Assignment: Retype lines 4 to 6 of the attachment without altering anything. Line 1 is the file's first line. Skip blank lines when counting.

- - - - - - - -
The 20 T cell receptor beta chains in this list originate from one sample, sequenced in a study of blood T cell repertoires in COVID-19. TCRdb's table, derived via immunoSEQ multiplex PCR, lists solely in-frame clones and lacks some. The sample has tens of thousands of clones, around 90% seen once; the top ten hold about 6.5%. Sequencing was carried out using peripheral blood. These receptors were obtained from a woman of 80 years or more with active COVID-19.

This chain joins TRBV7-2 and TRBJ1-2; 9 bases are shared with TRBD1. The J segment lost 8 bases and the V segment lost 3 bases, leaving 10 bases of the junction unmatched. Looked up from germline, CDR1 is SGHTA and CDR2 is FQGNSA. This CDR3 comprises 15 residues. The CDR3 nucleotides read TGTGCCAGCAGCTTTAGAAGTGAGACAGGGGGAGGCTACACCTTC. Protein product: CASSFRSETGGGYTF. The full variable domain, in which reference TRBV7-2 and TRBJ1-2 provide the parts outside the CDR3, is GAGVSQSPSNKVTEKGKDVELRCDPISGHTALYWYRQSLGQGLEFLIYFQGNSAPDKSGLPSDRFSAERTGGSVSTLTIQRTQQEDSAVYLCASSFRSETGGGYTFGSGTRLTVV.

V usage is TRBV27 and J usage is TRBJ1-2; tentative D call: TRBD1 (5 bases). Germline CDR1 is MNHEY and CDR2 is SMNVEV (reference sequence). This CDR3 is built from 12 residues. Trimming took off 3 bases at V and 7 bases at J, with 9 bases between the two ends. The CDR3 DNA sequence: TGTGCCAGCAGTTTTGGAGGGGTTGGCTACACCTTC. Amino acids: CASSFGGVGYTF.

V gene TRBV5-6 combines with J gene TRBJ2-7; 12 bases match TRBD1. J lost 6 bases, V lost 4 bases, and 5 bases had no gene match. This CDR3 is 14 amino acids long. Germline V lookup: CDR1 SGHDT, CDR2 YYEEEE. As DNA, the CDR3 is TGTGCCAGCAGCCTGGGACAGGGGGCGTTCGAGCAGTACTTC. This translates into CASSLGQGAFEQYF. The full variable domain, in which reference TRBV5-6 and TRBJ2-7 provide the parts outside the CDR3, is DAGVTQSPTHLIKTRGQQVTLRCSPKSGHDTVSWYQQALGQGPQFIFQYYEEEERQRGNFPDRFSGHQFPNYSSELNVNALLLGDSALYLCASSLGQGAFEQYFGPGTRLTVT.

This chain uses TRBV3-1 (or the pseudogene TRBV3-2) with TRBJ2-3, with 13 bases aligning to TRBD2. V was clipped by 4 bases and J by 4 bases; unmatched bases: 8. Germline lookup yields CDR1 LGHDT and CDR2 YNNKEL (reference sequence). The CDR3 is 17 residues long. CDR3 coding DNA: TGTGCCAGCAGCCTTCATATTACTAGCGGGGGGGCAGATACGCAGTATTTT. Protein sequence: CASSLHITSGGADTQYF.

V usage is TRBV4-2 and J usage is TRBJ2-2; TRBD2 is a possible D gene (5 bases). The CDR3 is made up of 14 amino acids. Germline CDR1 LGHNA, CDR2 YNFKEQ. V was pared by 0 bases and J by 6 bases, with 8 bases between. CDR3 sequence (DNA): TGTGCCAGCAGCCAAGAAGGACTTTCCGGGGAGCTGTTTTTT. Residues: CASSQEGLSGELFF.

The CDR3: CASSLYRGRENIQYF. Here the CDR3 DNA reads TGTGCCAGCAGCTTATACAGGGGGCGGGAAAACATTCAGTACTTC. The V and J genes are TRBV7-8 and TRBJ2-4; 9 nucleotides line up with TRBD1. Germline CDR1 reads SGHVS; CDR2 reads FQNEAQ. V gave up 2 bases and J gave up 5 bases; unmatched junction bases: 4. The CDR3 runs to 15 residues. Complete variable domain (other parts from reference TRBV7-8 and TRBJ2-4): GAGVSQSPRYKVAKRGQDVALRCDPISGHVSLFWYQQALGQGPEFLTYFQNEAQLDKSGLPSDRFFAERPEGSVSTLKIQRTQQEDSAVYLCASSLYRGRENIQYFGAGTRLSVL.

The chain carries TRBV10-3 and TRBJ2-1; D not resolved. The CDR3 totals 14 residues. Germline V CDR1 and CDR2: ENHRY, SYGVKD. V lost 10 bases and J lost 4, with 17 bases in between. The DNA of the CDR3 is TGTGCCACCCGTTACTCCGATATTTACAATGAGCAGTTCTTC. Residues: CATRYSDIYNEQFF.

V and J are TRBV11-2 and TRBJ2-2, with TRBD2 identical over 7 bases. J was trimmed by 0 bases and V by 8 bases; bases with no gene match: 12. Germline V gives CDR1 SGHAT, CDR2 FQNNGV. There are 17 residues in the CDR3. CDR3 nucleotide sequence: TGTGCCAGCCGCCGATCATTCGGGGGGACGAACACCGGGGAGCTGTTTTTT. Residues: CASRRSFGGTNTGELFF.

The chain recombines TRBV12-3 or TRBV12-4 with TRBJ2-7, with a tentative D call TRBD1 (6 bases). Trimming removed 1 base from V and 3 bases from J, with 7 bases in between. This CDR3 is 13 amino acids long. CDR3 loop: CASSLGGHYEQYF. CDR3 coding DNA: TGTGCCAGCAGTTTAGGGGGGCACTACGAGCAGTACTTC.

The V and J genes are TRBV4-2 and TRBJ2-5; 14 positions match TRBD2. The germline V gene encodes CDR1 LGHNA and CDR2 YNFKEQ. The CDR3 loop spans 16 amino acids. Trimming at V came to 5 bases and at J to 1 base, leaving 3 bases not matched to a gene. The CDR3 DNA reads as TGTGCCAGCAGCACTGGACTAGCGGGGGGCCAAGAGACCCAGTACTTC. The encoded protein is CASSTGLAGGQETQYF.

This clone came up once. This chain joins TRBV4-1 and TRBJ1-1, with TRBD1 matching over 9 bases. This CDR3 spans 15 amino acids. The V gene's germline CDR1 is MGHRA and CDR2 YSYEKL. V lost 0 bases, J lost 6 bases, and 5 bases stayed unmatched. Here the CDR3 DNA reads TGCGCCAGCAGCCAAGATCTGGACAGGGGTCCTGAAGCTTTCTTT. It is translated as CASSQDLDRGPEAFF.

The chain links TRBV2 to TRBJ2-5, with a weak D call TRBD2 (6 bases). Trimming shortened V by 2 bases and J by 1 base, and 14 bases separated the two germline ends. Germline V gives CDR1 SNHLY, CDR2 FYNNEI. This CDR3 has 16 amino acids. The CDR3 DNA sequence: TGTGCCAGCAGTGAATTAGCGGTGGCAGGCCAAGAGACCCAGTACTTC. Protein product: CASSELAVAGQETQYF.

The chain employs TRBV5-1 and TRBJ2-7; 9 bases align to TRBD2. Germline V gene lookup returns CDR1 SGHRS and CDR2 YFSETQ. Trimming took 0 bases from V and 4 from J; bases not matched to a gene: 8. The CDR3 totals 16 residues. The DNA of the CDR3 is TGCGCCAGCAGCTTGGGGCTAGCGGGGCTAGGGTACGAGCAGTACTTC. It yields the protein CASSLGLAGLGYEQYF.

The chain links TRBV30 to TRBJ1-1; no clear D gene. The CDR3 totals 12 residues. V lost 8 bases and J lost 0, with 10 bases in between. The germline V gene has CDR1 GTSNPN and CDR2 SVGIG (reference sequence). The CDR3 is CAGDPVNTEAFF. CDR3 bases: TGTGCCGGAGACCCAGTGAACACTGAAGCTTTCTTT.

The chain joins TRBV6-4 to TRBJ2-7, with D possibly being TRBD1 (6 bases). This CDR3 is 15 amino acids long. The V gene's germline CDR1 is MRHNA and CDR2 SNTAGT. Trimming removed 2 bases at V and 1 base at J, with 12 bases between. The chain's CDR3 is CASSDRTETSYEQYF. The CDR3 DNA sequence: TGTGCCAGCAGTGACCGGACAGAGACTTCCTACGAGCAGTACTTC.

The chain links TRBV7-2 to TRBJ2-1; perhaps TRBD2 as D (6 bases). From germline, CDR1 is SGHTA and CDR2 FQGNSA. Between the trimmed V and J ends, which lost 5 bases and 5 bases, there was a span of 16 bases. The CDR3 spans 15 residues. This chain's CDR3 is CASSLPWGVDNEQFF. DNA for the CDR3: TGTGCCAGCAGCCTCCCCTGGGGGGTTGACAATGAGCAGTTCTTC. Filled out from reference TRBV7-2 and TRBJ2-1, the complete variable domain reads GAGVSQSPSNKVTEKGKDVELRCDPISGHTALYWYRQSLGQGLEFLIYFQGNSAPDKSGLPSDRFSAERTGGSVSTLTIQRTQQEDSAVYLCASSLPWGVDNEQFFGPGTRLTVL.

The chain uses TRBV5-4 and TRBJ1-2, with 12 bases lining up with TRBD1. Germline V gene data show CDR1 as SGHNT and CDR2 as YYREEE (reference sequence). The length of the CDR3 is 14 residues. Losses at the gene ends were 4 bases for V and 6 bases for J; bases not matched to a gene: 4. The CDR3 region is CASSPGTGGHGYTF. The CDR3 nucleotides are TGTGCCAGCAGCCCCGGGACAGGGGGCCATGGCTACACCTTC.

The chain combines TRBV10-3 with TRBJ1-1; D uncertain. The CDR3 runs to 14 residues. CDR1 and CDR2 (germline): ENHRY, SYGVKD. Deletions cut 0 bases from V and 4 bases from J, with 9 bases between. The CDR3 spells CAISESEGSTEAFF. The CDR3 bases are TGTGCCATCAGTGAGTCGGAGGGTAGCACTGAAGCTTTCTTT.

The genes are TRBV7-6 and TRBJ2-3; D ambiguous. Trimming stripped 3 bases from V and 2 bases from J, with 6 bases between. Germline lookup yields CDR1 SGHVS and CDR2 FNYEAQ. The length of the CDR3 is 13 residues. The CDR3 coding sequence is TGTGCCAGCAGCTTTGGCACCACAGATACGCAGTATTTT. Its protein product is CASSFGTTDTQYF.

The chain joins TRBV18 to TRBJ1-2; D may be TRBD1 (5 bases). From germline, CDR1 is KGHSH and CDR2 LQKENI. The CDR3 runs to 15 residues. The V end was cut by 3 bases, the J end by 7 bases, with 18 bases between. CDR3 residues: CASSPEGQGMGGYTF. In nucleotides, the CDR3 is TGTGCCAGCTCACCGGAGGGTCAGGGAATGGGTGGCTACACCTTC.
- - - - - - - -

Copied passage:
V gene TRBV5-6 combines with J gene TRBJ2-7; 12 bases match TRBD1. J lost 6 bases, V lost 4 bases, and 5 bases had no gene match. This CDR3 is 14 amino acids long. Germline V lookup: CDR1 SGHDT, CDR2 YYEEEE. As DNA, the CDR3 is TGTGCCAGCAGCCTGGGACAGGGGGCGTTCGAGCAGTACTTC. This translates into CASSLGQGAFEQYF. The full variable domain, in which reference TRBV5-6 and TRBJ2-7 provide the parts outside the CDR3, is DAGVTQSPTHLIKTRGQQVTLRCSPKSGHDTVSWYQQALGQGPQFIFQYYEEEERQRGNFPDRFSGHQFPNYSSELNVNALLLGDSALYLCASSLGQGAFEQYFGPGTRLTVT.

This chain uses TRBV3-1 (or the pseudogene TRBV3-2) with TRBJ2-3, with 13 bases aligning to TRBD2. V was clipped by 4 bases and J by 4 bases; unmatched bases: 8. Germline lookup yields CDR1 LGHDT and CDR2 YNNKEL (reference sequence). The CDR3 is 17 residues long. CDR3 coding DNA: TGTGCCAGCAGCCTTCATATTACTAGCGGGGGGGCAGATACGCAGTATTTT. Protein sequence: CASSLHITSGGADTQYF.

V usage is TRBV4-2 and J usage is TRBJ2-2; TRBD2 is a possible D gene (5 bases). The CDR3 is made up of 14 amino acids. Germline CDR1 LGHNA, CDR2 YNFKEQ. V was pared by 0 bases and J by 6 bases, with 8 bases between. CDR3 sequence (DNA): TGTGCCAGCAGCCAAGAAGGACTTTCCGGGGAGCTGTTTTTT. Residues: CASSQEGLSGELFF.